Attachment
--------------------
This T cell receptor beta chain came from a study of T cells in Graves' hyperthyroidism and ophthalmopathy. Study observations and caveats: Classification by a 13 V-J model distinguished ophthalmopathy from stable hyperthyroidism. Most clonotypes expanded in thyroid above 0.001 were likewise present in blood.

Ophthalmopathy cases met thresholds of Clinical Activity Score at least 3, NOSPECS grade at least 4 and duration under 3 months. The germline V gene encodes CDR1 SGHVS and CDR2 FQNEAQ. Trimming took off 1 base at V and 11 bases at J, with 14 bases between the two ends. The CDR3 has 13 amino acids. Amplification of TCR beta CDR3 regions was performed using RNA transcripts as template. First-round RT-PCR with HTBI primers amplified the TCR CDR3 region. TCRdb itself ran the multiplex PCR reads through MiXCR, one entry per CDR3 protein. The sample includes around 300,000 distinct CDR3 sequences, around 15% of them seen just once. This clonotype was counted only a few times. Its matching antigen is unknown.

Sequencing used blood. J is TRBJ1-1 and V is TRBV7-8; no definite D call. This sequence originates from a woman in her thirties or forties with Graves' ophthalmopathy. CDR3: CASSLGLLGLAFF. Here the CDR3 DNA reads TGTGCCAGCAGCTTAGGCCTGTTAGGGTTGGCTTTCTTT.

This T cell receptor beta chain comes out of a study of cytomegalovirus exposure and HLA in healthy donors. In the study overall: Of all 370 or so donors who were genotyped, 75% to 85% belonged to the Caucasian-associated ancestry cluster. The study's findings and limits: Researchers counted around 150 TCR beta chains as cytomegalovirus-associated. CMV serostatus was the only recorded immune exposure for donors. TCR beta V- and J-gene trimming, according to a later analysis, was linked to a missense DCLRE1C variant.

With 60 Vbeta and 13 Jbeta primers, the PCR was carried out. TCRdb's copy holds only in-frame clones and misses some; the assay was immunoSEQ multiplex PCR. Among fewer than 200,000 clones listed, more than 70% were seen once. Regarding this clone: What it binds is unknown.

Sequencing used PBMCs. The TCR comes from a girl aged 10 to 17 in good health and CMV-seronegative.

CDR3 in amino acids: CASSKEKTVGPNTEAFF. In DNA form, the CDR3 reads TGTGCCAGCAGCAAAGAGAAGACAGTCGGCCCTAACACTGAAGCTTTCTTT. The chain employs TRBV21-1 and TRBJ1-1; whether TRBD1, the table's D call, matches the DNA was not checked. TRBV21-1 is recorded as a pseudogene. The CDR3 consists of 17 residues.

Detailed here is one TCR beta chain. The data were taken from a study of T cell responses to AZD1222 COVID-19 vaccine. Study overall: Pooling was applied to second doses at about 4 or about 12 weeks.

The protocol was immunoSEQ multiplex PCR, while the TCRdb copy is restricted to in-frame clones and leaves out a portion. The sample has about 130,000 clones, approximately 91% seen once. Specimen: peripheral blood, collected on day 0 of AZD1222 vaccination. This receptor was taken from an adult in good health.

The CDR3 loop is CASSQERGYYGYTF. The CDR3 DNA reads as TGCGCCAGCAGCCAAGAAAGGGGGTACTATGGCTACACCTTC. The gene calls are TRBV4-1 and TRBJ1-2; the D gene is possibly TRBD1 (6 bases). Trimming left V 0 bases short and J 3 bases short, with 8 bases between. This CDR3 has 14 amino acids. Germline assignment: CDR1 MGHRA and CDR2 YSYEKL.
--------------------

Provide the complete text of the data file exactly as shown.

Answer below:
This T cell receptor beta chain came from a study of T cells in Graves' hyperthyroidism and ophthalmopathy. Study observations and caveats: Classification by a 13 V-J model distinguished ophthalmopathy from stable hyperthyroidism. Most clonotypes expanded in thyroid above 0.001 were likewise present in blood.

Ophthalmopathy cases met thresholds of Clinical Activity Score at least 3, NOSPECS grade at least 4 and duration under 3 months. The germline V gene encodes CDR1 SGHVS and CDR2 FQNEAQ. Trimming took off 1 base at V and 11 bases at J, with 14 bases between the two ends. The CDR3 has 13 amino acids. Amplification of TCR beta CDR3 regions was performed using RNA transcripts as template. First-round RT-PCR with HTBI primers amplified the TCR CDR3 region. TCRdb itself ran the multiplex PCR reads through MiXCR, one entry per CDR3 protein. The sample includes around 300,000 distinct CDR3 sequences, around 15% of them seen just once. This clonotype was counted only a few times. Its matching antigen is unknown.

Sequencing used blood. J is TRBJ1-1 and V is TRBV7-8; no definite D call. This sequence originates from a woman in her thirties or forties with Graves' ophthalmopathy. CDR3: CASSLGLLGLAFF. Here the CDR3 DNA reads TGTGCCAGCAGCTTAGGCCTGTTAGGGTTGGCTTTCTTT.

This T cell receptor beta chain comes out of a study of cytomegalovirus exposure and HLA in healthy donors. In the study overall: Of all 370 or so donors who were genotyped, 75% to 85% belonged to the Caucasian-associated ancestry cluster. The study's findings and limits: Researchers counted around 150 TCR beta chains as cytomegalovirus-associated. CMV serostatus was the only recorded immune exposure for donors. TCR beta V- and J-gene trimming, according to a later analysis, was linked to a missense DCLRE1C variant.

With 60 Vbeta and 13 Jbeta primers, the PCR was carried out. TCRdb's copy holds only in-frame clones and misses some; the assay was immunoSEQ multiplex PCR. Among fewer than 200,000 clones listed, more than 70% were seen once. Regarding this clone: What it binds is unknown.

Sequencing used PBMCs. The TCR comes from a girl aged 10 to 17 in good health and CMV-seronegative.

CDR3 in amino acids: CASSKEKTVGPNTEAFF. In DNA form, the CDR3 reads TGTGCCAGCAGCAAAGAGAAGACAGTCGGCCCTAACACTGAAGCTTTCTTT. The chain employs TRBV21-1 and TRBJ1-1; whether TRBD1, the table's D call, matches the DNA was not checked. TRBV21-1 is recorded as a pseudogene. The CDR3 consists of 17 residues.

Detailed here is one TCR beta chain. The data were taken from a study of T cell responses to AZD1222 COVID-19 vaccine. Study overall: Pooling was applied to second doses at about 4 or about 12 weeks.

The protocol was immunoSEQ multiplex PCR, while the TCRdb copy is restricted to in-frame clones and leaves out a portion. The sample has about 130,000 clones, approximately 91% seen once. Specimen: peripheral blood, collected on day 0 of AZD1222 vaccination. This receptor was taken from an adult in good health.

The CDR3 loop is CASSQERGYYGYTF. The CDR3 DNA reads as TGCGCCAGCAGCCAAGAAAGGGGGTACTATGGCTACACCTTC. The gene calls are TRBV4-1 and TRBJ1-2; the D gene is possibly TRBD1 (6 bases). Trimming left V 0 bases short and J 3 bases short, with 8 bases between. This CDR3 has 14 amino acids. Germline assignment: CDR1 MGHRA and CDR2 YSYEKL.